The chart above shows download throughput data, collected by M-Lab in NYC between Feb 2013 and Sept 2014. The reflects traffic between customers of Time Warner Cable, Verizon, and Comcast—major ISPs—and an M-Lab server hosted on Cogent’s network. Cogent is a major transit ISP and many content and services are hosted on Cogent’s network and on similar transit networks. Traffic between people and the content they want to access has to move through an interconnection point between their ISP (TWC, Comcast, and Verizon, in this case) and Cogent. What we see here, then, is severe degradation of download throughput between these ISPs and Cogent that lasted for about a year. During this time, customers of these three ISPs attempting to access anything hosted on Cogent in NYC were subjected to severely slowed Internet performance.

But maybe things are just slow, no?

Here you see download throughput in NYC during the same time period, for the same three ISPs (plus Cablevision). The difference: here they are accessing an M-Lab server hosted on Internap’s network (another transit ISP). In this case, in the same region, for the same general population of users, during the same time, download throughput was stable. Content and services accessed on Internap’s network performed just fine.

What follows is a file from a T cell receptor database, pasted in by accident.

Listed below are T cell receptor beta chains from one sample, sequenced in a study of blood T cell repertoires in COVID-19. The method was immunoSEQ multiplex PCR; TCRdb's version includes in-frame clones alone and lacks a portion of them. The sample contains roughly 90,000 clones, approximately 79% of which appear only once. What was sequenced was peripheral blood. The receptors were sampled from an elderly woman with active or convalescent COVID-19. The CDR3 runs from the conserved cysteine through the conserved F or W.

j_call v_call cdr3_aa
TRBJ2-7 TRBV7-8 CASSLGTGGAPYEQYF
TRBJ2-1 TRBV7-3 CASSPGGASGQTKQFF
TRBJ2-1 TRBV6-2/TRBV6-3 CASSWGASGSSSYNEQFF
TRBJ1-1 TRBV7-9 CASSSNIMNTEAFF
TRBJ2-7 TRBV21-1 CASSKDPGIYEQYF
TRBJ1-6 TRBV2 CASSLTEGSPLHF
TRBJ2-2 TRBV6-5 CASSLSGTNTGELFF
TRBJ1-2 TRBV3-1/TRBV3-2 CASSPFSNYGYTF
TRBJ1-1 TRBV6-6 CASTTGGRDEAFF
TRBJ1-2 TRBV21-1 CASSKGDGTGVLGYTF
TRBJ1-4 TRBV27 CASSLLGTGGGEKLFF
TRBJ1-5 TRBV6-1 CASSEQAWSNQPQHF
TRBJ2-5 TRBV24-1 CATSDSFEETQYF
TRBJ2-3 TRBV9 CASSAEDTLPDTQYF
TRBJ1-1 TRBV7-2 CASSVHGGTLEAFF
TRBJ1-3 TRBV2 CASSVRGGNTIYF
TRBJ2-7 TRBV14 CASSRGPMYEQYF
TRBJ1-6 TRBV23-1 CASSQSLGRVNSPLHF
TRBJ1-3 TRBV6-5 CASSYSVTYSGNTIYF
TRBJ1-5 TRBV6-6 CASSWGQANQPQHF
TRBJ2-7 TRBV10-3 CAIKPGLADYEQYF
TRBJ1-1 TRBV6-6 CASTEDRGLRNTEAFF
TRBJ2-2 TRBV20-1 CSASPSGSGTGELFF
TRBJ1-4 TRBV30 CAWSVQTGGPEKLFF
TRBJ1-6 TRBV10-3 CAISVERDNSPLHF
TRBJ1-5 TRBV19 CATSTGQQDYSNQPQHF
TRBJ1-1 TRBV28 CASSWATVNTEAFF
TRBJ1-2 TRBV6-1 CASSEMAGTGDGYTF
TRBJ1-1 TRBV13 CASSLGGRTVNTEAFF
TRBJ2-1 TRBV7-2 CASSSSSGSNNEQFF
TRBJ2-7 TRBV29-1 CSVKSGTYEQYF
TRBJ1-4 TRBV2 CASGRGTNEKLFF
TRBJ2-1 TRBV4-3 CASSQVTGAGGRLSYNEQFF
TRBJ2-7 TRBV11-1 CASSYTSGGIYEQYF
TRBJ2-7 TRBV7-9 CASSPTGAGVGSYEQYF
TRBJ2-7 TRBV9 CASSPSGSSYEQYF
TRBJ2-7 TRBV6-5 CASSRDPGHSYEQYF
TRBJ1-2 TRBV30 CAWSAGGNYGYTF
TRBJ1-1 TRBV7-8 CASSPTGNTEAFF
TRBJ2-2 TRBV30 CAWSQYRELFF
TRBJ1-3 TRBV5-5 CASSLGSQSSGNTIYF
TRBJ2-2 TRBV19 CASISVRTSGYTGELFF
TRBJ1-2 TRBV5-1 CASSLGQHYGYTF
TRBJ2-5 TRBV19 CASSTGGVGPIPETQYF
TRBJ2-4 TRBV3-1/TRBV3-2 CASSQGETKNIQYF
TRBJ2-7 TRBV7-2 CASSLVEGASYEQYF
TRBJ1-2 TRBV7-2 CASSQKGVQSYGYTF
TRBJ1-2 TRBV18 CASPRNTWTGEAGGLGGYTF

Couldn’t this just be Cogent’s problem? Another good question…

Here we return to Cogent. This graph spans the same time period, in NYC, looking again at download throughput across a Cogent interconnection point. The difference? We’re looking at traffic to customers of the ISP Cablevision.

Comparing these three graphs, we see M-Lab data exposing problems that aren’t specific to one ISP or ISPs, but a problem with the relationship between pairs of ISPs—in this example, Cogent when paired with Time Warner, Comcast, or Verizon. This relationship manifests, technically, as interconnection.

These graphs focus on NYC but M-Lab saw similar patterns across the US as researchers examined performance trends across pairs of ISPs nationwide—e.g., whenever Comcast interconnected with Cogent. The research shows that the scope and scale of interconnection-related performance issues were nationwide and continued for over a year. IT also shows that these issues were not strictly technical in nature. In many cases, the same patterns of performance degradation existed across the US wherever a given pair of ISPs interconnected. This rules out a regional technical problem and instead points to business disputes as the cause of congestion.